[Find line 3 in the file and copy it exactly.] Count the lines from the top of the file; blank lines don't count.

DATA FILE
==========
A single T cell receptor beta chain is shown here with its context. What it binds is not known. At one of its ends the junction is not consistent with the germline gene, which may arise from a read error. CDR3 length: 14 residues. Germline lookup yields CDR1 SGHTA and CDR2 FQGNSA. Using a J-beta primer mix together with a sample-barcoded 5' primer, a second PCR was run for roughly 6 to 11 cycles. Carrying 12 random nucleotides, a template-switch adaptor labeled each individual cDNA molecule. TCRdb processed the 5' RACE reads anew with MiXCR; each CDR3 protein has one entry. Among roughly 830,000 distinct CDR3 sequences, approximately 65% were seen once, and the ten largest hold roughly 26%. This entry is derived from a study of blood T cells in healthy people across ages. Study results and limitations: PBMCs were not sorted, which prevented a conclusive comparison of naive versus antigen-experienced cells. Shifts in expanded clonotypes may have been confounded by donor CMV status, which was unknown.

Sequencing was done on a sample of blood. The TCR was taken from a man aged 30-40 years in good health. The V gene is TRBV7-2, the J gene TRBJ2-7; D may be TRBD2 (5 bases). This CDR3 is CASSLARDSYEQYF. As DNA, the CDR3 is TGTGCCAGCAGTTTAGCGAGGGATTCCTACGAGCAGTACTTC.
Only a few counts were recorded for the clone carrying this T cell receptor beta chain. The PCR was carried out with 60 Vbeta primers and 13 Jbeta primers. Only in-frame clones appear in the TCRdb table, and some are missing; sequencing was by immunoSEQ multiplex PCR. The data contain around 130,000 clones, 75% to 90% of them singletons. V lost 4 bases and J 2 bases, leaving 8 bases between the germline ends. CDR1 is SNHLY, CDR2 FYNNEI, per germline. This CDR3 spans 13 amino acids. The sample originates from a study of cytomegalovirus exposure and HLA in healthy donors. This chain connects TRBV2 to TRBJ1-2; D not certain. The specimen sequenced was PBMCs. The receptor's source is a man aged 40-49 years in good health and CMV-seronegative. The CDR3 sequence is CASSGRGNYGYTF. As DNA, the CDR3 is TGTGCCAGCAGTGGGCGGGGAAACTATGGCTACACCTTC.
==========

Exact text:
Only a few counts were recorded for the clone carrying this T cell receptor beta chain. The PCR was carried out with 60 Vbeta primers and 13 Jbeta primers. Only in-frame clones appear in the TCRdb table, and some are missing; sequencing was by immunoSEQ multiplex PCR. The data contain around 130,000 clones, 75% to 90% of them singletons. V lost 4 bases and J 2 bases, leaving 8 bases between the germline ends. CDR1 is SNHLY, CDR2 FYNNEI, per germline. This CDR3 spans 13 amino acids. The sample originates from a study of cytomegalovirus exposure and HLA in healthy donors. This chain connects TRBV2 to TRBJ1-2; D not certain. The specimen sequenced was PBMCs. The receptor's source is a man aged 40-49 years in good health and CMV-seronegative. The CDR3 sequence is CASSGRGNYGYTF. As DNA, the CDR3 is TGTGCCAGCAGTGGGCGGGGAAACTATGGCTACACCTTC.